By the late 1930's twenty-six airlines were based in the United States. The Grand Lodge Research Department estimated that between 2,000 and 2,500 mechanics wee employed in ground repair and maintenance work. Four out of five were concentrated on the bases of six major carriers--United, American, TWA, Easter, Pan American and Western Air Express.

Despite the Railway Labor Act, air carriers were no more anxious than the railroads had been to deal with legitimate unions. But like the railroads in the 1890's, the airlines desperately needed skilled mechanics in the 1930's and could not freeze out all union members without cutting themselves off from a source of journeymen essential to their operations. In this industry, as in others the IAM survived because the employers' need for machinist skills outweighed their antagonism to the Machinists Union. The 1936 Officers' Report to the Milwaukee Convention indicates that some carriers tried to keep the skills but stop unionism by transferring men and work from one base and city to another. Mechanics suspected of responding to an IAM organizing pitch in Chicago might be transferred west to Milwaukee or shipped east to Cleveland. The 1936 Officers" Report also showed the eight lodges of aircraft mechanics with a total of 378 members had been chartered and a nucleus existed for at least six others in various parts of the country.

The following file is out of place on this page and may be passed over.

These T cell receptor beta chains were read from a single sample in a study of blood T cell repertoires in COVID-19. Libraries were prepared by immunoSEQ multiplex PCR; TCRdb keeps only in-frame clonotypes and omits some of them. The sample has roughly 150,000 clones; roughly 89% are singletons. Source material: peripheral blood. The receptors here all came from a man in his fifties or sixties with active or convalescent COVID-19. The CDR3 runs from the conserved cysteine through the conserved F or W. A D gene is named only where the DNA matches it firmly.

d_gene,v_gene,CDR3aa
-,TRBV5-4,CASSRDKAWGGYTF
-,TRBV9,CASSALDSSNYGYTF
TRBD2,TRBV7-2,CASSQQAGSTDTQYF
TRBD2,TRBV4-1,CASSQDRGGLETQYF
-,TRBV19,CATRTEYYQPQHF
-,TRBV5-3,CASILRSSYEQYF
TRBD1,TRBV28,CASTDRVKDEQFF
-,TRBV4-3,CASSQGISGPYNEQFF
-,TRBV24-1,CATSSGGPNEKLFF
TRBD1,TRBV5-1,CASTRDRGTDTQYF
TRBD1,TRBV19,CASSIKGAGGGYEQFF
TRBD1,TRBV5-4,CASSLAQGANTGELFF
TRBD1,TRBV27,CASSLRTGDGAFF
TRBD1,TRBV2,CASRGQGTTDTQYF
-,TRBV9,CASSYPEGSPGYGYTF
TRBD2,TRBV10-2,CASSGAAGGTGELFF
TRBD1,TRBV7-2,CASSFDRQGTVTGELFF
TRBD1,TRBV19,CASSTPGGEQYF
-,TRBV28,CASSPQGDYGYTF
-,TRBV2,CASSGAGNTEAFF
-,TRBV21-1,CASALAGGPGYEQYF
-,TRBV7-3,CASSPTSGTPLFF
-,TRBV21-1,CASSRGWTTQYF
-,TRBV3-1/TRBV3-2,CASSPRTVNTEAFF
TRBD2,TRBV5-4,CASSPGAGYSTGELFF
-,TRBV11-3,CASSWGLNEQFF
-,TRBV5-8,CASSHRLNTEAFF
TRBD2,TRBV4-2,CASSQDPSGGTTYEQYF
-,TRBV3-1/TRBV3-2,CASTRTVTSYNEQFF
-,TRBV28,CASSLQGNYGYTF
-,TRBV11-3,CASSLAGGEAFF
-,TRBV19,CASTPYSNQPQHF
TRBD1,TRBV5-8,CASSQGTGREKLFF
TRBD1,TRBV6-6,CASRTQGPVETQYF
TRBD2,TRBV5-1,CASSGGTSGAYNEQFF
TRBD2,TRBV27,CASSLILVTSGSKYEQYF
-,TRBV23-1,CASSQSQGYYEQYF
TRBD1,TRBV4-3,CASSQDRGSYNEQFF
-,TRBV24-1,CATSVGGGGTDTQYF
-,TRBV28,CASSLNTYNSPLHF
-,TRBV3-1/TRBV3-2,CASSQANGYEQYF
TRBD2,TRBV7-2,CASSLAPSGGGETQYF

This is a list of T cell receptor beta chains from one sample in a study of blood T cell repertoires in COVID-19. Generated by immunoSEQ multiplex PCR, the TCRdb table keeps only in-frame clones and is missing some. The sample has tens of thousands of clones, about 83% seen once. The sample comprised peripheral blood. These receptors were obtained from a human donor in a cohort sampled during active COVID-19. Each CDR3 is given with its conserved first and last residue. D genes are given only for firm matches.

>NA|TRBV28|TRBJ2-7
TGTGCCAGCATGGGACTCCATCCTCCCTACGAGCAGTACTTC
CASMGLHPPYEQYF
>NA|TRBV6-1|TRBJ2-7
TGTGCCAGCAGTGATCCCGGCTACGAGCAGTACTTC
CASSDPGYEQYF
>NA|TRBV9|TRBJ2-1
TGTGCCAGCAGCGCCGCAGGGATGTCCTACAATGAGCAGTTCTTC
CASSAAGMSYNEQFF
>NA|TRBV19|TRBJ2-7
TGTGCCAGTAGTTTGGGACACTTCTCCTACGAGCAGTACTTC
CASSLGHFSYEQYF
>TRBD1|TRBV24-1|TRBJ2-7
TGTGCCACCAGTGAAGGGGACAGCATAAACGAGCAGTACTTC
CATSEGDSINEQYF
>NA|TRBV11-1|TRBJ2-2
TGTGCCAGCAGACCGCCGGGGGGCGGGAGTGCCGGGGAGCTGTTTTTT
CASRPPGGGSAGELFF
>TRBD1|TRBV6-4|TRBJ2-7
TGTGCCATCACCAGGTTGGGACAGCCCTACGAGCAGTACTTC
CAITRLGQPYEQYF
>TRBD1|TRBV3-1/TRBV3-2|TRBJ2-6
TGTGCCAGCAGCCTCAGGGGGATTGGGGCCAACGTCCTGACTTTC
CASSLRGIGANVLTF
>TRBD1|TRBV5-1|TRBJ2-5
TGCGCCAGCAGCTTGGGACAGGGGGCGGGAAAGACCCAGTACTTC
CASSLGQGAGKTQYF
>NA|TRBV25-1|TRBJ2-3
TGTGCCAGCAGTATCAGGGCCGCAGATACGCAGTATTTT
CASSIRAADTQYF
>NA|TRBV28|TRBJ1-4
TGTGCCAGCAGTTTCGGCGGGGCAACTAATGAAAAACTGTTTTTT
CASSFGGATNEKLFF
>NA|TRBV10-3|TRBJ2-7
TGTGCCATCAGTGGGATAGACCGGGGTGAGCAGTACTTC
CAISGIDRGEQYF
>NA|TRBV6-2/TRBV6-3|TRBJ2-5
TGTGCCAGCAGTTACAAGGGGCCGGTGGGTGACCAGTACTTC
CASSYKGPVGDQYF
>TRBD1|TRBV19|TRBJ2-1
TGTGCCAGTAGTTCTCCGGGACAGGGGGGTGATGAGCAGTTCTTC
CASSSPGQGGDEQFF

The first known report of an actual IAM agreement with an air carrier appeared in the October, 1938 Journal. GLR E. C. Yeager reported an agreement with Pan American covering mechanics at an airfield in Brownsville, Texas. It set hourly wage rates ranging from 80 to $1.10 with time-and-a-third for overtime and "payment in full for holidays, but employees are not required to work on holidays."

The first system-wide breakthrough came in 1939 when GLR (and later GVP) Jesse McGlon contacted and organized a key group of mechanics at Eastern Airline's main base in Miami following the collapse of a strike by an independent union known as the Airline Mechanics' Association (ALMA). Leaders of this independent organization lacked the resources and know-how to coordinate a system-wide walkout. ALMA officers apparently confused their members by sending contradictory information and instructions to different stations. Easter was headed by a legendary hero of World War I, flying ace Eddie Rickenbacker, who had the usual military attitude toward unions and who fought them vigorously. Rickenbacker boasted that he beat the ALMA at its strongest point, the Newark Airport, by setting up tents and cots and bringing in food for the scabs. The strike collapsed in March, 1939. Spokesman for 130 Eastern mechanics at the Miami airport wired Grand Lodge asking the IAM to come in and pick up the pieces. Unwilling to sabotage a strike in progress, even by an independent union, Harvey Brown took no action until the president of the ALMA advised his members to return to their jobs.

By June, 1939 GLR Jess McGlon signed up enough of the mechanics at Eastern's base in Miami to charter IAM Lodge 702. In a matter of weeks Lodge 702 petitioned the National Mediation Board for a representation election. The IAM received 239 of 260 valid votes and was duly certified as bargaining agent for Eastern's 347 mechanics, specialists, helpers and apprentices. In his autobiography, Rickenbacker described his reaction to the negotiation of the first contract signed between the IAM and Easter Airlines on December 30, 1939. Speaking from an employer point of view he wrote: